President Barack Obama and Cuban President Raul Castro, head of an oppressive communist regime that forbids free speech, persecutes the faithful, tortures dissidents and jails homosexuals for "re-education," shook hands Friday evening in Panama.
Obama, who in the 2008 campaign vowed to engage with America's adversaries, seeks to restore ties between the Cold War foes. Experts excpect him to remove Cuba from the U.S. list of state sponsors of terrorism.
Obama and Castro exchanged handshakes and cordial greetings Friday night. A White House official confirmed the two men shook hands and spoke briefly, the AP reported.
"This was an informal interaction and there was not a substantive conversation between the two leaders," the official told the AP.
Obama had called Castro on the phone on Wednesday, setting up the meeting that will take place over the weekend.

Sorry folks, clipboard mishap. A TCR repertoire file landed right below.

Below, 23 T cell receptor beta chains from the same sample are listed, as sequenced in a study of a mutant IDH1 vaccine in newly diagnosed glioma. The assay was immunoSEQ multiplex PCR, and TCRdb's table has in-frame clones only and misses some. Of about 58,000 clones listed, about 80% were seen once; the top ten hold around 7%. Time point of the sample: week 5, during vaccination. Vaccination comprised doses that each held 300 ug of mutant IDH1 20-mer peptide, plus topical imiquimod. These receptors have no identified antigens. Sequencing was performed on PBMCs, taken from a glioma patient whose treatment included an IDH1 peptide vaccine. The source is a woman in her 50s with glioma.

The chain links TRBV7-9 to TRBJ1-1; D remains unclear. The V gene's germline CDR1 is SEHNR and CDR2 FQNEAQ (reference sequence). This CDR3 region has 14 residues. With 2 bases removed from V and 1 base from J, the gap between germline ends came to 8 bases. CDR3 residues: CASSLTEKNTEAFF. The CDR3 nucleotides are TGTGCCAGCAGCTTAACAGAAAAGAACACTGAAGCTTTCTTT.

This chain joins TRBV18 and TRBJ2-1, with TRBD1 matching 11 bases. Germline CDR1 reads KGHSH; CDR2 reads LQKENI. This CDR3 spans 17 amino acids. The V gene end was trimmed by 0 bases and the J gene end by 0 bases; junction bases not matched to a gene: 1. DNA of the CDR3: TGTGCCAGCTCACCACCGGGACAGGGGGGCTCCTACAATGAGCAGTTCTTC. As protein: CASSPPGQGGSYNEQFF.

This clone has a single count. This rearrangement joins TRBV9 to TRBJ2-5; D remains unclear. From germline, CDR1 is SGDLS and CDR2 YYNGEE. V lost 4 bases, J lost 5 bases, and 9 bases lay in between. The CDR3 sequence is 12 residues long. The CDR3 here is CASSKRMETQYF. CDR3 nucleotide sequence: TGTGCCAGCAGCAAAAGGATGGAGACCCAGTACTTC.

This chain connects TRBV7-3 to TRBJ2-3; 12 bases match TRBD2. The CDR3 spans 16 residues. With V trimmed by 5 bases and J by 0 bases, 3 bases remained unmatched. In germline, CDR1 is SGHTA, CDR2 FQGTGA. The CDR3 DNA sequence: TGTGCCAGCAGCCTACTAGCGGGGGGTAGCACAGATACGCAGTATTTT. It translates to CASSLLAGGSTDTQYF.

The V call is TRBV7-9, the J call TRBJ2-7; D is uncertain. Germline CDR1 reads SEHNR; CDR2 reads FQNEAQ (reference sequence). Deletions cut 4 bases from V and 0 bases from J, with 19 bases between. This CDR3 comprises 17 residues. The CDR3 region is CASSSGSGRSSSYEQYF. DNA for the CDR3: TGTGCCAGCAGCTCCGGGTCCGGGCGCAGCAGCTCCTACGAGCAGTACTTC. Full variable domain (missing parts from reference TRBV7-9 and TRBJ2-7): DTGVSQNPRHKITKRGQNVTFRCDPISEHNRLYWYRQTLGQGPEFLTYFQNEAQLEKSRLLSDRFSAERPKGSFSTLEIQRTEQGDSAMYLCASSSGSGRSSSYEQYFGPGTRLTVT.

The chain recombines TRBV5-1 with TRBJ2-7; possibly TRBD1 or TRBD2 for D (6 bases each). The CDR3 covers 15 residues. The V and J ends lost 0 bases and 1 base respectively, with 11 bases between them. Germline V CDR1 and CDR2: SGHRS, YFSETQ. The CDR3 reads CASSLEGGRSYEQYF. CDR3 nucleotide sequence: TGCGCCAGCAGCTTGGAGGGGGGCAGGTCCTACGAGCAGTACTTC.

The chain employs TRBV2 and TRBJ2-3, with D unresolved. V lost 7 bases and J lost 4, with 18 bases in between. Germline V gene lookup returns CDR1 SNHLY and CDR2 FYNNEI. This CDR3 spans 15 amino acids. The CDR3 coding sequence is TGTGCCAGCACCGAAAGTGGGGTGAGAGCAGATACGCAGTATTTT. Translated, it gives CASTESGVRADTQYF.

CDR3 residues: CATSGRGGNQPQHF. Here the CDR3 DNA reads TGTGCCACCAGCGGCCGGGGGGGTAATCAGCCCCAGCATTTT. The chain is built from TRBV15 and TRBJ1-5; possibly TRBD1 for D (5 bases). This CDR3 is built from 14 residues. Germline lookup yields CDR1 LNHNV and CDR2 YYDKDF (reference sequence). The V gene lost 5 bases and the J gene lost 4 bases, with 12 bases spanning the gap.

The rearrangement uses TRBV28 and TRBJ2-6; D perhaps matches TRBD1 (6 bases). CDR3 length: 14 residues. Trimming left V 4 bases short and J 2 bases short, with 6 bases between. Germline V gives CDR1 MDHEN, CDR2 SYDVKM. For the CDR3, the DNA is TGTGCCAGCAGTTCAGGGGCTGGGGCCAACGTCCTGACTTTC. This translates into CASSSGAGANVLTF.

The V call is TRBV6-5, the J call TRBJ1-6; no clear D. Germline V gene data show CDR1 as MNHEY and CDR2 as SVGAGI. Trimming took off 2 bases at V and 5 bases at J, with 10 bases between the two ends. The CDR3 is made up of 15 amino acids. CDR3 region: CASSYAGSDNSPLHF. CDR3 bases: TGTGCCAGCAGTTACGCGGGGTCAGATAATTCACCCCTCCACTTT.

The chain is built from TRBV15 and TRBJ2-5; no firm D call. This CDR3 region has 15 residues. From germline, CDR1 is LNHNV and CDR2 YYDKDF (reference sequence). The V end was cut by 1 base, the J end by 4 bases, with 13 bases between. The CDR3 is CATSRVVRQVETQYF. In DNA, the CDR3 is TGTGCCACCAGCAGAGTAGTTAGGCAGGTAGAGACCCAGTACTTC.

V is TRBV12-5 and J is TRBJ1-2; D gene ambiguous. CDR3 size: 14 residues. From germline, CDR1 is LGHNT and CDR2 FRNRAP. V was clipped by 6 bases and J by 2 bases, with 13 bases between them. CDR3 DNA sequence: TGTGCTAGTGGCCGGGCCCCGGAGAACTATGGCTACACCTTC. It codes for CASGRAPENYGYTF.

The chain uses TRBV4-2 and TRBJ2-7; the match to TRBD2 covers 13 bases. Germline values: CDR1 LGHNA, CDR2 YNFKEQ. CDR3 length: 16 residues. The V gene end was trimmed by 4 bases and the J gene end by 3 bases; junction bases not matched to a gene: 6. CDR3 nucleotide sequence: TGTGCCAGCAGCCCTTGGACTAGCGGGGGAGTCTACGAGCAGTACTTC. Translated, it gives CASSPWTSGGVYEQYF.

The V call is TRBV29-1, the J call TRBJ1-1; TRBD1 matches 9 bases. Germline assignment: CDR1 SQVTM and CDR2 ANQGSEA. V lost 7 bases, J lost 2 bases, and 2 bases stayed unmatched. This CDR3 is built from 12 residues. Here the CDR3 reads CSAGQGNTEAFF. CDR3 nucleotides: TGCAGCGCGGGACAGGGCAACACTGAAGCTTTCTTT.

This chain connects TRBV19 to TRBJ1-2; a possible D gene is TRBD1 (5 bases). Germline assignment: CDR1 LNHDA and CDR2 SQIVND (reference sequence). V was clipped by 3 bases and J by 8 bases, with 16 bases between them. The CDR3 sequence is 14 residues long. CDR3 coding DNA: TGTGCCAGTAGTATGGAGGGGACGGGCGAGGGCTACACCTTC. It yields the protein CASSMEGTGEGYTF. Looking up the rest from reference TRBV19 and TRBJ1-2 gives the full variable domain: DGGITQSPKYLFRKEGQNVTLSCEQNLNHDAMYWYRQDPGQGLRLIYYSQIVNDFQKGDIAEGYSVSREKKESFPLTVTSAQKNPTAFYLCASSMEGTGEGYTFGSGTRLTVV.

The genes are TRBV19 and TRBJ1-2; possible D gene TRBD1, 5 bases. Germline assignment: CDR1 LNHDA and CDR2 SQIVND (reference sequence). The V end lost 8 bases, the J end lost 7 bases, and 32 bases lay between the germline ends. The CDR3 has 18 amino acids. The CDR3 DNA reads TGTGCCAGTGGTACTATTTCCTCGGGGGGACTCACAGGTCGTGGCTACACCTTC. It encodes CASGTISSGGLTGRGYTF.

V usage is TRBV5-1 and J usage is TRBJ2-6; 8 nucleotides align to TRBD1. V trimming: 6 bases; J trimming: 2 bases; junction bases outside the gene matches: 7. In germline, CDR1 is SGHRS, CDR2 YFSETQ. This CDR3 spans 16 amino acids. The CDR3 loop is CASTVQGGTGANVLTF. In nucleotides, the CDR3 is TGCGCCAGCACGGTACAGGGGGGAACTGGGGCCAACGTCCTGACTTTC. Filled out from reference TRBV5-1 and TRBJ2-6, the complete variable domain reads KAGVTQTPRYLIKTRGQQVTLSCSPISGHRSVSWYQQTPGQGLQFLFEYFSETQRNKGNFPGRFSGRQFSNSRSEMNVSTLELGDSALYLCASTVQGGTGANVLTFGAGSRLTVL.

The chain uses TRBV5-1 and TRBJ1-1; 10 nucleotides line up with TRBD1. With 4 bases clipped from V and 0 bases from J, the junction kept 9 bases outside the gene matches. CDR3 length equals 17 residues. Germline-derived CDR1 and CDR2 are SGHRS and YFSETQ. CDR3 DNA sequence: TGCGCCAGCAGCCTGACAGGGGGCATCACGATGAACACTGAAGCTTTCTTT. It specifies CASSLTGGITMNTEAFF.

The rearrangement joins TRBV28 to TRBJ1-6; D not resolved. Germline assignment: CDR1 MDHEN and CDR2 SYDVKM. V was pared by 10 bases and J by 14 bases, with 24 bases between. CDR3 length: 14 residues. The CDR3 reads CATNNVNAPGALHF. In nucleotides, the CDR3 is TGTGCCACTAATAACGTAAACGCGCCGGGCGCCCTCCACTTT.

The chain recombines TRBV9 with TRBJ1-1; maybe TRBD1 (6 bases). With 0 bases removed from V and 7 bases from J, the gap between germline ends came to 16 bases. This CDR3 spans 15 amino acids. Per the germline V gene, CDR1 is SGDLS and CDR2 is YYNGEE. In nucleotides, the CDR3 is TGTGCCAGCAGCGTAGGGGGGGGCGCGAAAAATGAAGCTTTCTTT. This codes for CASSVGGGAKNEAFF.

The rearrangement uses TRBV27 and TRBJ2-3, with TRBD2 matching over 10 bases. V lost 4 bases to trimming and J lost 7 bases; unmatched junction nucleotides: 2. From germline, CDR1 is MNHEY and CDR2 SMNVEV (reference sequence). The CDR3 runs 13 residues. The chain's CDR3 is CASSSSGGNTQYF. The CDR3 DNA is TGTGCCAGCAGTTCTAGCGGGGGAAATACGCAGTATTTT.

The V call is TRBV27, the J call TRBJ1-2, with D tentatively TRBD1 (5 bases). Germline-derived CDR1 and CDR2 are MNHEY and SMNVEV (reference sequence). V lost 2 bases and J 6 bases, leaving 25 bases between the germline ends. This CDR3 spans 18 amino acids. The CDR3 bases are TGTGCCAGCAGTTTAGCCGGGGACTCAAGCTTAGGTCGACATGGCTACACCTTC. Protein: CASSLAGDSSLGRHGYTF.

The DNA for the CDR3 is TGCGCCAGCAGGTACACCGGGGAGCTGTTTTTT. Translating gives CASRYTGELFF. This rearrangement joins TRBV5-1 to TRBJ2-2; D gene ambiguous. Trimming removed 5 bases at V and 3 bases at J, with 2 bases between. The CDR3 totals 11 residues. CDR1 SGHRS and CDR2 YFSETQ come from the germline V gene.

"As we move towards the process of normalization, we'll have our differences government to government with Cuba on many issues. Just as we differ at times with other nations within the Americas, just as we differ with our closest allies," Obama said earlier on Friday.
"As the United States begins a new chapter in our relationship with Cuba, we hope it will create an environment that improves the lives of the Cuban people," Obama told civil society groups Friday. He said improved relations would empower Cubans to chart their own path to prosperity.
But he also said Cuba can pretty much do whatever it wants.
"The days in which our agenda in this hemisphere so often presumed that the United States could meddle with impunity, those days are past," he said.